Book Review: Pippa Park Raises Her Game

Pippa Park Raises Her Game by Erin Yun
Pippa Park Raises Her Game
by Erin Yun 

5 out of 5 stars

When Pippa Park gets a basketball scholarship to a fancy private school, she feels pressured to pretend like she’s rich and cool so that she can fit in with her elite classmates. But how long can she keep up the farce, when her Korean family owns a laundromat and Pippa barely has money to buy a slice of pizza at the school cafeteria? With her grades slipping and her relationships in turmoil, Pippa begins to realize that some of her new friends have family secrets of their own.

This retelling of Dicken’s “Great Expectations” is utterly brilliant from start to finish! Continue reading

Classic Review: A Woman of No Importance

A Woman of No Importance by Oscar Wilde
A Woman of No Importance
by Oscar Wilde

4 out of 5 stars on GoodReads

Gerald is a young man who secures an appointment as secretary to the rich and flirtatious ambassador, Lord Illingworth. His mother objects to the moral character of his new employer, but can give no concrete reason without revealing her dark past. Gerald is determined to accept the post, because he is in love with a young American lady and needs the money to get married. Throughout the play, various rich and titled characters gossip about London high society, and flirt with each other, and say a lot of shameless nonsense.

One of the main reasons why I love Oscar Wilde’s hilarious plays is the silly dialogue. The characters say such idiotic things, and it always makes me laugh. Almost the entire first act is fluff and character introductions, but it is such entertaining fluff that I didn’t mind. Of course, the social commentary is an undercurrent that lies under every scene, exposing the rich elite as vapid, immoral, and selfish. Continue reading

Book Review: Doctor Dolittle and the Secret Lake

Doctor Dolittle And The Secret Lake by Hugh Lofting
Doctor Dolittle And The Secret Lake
by Hugh Lofting

4 out of 5 stars on GoodReads


Doctor Dolittle returns to the Secret Lake hidden in the depths of Africa to interview the oldest living animal, a massive turtle named Mudface. His journey is perilous, but he has his trusty animals by his side. With the help of Chee-chee, Polynesia, Dab-Dab, Cheapside, Gub-Gub, Jip, and his faithful assistant Tommy Stubbins, the Doctor travels through swamps and jungles to find the old turtle and hear the story of the Flood.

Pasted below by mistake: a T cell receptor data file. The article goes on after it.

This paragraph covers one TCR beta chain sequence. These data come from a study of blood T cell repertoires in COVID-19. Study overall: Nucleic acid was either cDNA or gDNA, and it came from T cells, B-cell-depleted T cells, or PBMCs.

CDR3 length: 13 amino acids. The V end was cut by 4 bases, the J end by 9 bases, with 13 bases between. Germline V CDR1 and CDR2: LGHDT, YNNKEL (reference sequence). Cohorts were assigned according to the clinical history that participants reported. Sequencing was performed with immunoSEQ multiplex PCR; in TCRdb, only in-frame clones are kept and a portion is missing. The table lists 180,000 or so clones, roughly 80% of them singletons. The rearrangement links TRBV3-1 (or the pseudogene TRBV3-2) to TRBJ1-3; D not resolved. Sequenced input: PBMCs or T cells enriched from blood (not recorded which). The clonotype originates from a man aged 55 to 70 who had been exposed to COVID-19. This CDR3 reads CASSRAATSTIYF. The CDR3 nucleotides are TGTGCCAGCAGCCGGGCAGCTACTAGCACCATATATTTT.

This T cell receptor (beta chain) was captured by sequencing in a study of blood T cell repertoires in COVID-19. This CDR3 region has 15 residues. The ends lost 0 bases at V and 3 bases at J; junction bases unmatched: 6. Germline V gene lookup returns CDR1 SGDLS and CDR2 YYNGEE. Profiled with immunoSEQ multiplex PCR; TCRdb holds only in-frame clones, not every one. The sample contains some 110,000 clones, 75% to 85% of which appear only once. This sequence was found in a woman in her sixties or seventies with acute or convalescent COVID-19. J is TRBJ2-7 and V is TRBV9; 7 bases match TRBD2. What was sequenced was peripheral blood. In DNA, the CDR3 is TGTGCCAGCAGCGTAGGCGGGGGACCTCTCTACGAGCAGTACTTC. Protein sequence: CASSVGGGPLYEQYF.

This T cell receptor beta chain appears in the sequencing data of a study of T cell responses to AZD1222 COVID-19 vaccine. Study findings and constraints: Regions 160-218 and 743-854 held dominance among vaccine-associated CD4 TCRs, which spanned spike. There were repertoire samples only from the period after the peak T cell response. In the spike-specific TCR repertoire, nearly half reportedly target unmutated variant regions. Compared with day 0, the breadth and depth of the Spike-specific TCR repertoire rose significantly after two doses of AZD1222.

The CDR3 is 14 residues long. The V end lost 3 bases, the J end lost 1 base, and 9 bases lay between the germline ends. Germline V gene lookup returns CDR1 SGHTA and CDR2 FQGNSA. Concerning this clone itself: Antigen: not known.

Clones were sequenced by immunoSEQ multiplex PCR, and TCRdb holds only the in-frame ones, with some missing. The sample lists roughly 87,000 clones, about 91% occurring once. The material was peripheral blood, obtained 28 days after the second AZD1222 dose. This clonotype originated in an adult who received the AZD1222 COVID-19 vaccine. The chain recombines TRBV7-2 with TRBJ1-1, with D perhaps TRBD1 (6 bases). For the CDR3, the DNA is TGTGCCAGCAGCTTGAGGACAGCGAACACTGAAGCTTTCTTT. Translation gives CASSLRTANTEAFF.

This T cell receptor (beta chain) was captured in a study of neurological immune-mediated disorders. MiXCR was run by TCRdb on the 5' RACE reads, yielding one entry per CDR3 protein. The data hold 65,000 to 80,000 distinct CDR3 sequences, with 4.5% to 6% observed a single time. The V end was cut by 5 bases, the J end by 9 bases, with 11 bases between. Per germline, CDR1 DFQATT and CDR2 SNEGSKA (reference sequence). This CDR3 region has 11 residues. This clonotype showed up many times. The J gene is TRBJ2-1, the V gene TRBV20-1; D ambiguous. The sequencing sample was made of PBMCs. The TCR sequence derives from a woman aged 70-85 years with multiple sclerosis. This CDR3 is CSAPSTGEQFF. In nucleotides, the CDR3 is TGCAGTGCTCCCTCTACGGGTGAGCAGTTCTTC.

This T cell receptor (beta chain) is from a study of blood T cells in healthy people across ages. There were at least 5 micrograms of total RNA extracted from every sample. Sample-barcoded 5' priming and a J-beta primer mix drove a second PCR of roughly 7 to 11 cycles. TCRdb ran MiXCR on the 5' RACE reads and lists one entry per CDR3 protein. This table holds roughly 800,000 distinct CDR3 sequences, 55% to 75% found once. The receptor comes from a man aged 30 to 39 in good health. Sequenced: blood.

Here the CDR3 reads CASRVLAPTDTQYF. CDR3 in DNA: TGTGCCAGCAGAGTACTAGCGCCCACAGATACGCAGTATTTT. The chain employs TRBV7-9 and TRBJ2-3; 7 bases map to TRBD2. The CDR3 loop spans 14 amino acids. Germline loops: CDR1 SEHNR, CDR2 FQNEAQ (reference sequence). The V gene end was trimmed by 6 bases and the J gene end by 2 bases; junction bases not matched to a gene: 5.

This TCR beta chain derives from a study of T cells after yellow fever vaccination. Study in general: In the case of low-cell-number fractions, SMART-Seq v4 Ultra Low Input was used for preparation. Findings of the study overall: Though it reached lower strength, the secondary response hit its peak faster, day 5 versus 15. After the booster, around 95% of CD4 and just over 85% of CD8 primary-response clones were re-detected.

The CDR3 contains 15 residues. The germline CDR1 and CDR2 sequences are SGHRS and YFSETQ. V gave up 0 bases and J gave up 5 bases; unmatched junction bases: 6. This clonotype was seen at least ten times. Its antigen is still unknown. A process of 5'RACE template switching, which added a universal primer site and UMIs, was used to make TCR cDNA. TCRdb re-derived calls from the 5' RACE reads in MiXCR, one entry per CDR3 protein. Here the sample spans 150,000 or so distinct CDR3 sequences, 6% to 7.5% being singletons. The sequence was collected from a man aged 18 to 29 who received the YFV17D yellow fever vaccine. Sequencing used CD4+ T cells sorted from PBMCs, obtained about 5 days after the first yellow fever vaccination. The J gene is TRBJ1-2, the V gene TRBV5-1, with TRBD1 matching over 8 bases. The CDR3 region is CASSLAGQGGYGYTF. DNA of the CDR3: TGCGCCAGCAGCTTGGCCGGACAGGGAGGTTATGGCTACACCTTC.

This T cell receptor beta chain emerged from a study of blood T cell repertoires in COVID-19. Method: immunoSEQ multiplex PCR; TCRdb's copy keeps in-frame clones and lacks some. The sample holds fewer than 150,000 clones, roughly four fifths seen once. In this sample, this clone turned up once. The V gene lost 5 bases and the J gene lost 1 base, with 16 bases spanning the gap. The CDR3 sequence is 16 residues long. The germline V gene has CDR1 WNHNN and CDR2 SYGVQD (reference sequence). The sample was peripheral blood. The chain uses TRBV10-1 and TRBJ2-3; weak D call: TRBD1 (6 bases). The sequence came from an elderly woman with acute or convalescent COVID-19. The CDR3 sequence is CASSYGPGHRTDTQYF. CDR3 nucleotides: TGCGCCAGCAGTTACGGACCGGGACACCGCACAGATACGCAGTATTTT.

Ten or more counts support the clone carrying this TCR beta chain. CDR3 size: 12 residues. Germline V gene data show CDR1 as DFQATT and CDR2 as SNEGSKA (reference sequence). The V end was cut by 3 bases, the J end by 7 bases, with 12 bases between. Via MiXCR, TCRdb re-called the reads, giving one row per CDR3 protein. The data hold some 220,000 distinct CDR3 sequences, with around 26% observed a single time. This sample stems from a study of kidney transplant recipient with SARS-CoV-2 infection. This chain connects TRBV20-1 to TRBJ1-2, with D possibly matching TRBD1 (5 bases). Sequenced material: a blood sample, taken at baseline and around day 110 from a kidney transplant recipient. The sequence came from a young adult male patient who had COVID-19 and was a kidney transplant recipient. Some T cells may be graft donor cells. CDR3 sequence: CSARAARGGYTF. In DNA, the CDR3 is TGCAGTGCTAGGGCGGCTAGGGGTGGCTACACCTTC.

I loved the plot in this one! The first part of the book is taken up with the Doctor’s preparations for the journey to Africa, and then his travels to get inland from the African coast to the Secret Lake. Once they find Mudface, the rest of the book chronicles his adventurous story about Noah and surviving the Great Flood.

The writing is charming and hilarious! The animals are all so funny and full of life, and the ridiculous situations are interesting. I’m amazed at how imaginative all of the Dolittle stories are, and the books never seem to run out of wild material for an adventure.

Classic Book Review: Agnes Grey

Agnes Grey by Anne Brontë
Agnes Grey
by Anne Brontë

4 out of 5 stars on GoodReads

Agnes goes to work as a governess for a rich family, and finds her young students difficult to manage. They throw tantrums, fight amongst themselves, torture their pets, and lie to their parents. Agnes is miserable and lonely, but strives to do her duty and influence her students to study and behave themselves. She meets a serious young preacher who inspires her and the two strike up a friendship. They help the poor and visit the sick, finding solace in doing good deeds for their neighbors.

I loved this book! The writing is elegant and delightful. The characters are vivid and lively. The plot is subtle and delicate, using small conversations and little coincidences to paint a larger picture. Every bit of dialogue holds waves of emotion and meaning that gently push the story forward. The writing is absolutely brilliant! Continue reading

Classic Book Review: Moorland Cottage

The Moorland Cottage by Elizabeth Gaskell
The Moorland Cottage
by Elizabeth Gaskell

4 out of 5 stars on GoodReads


Maggie endures with patience the selfishness of her mother and brother, and finds friendship with the invalid wife of their rich neighbor, Mr. Buxton. The two families’ destinies become dangerously linked when Maggie’s brother goes astray, and Mr. Buxton demands a high price for saving him.

I loved Maggie’s strong character! She has a quiet and meek personality, but wonderfully fierce in her defense of the truth. I really loved her character development as she strives to make good decisions for her family.
Maggie’s mother is weak and foolish, and spoils the son, Edward, with too much attention. I was so annoyed with the stupid mother for not seeing how she ruined her child by encouraging his selfish behavior. I really hated Edward, Maggie’s brother. He is so rude to his sister, always expecting her to do everything for him and get him out of trouble.
It’s excellent writing that made me so annoyed with the bad characters, and so in love with the good characters! Continue reading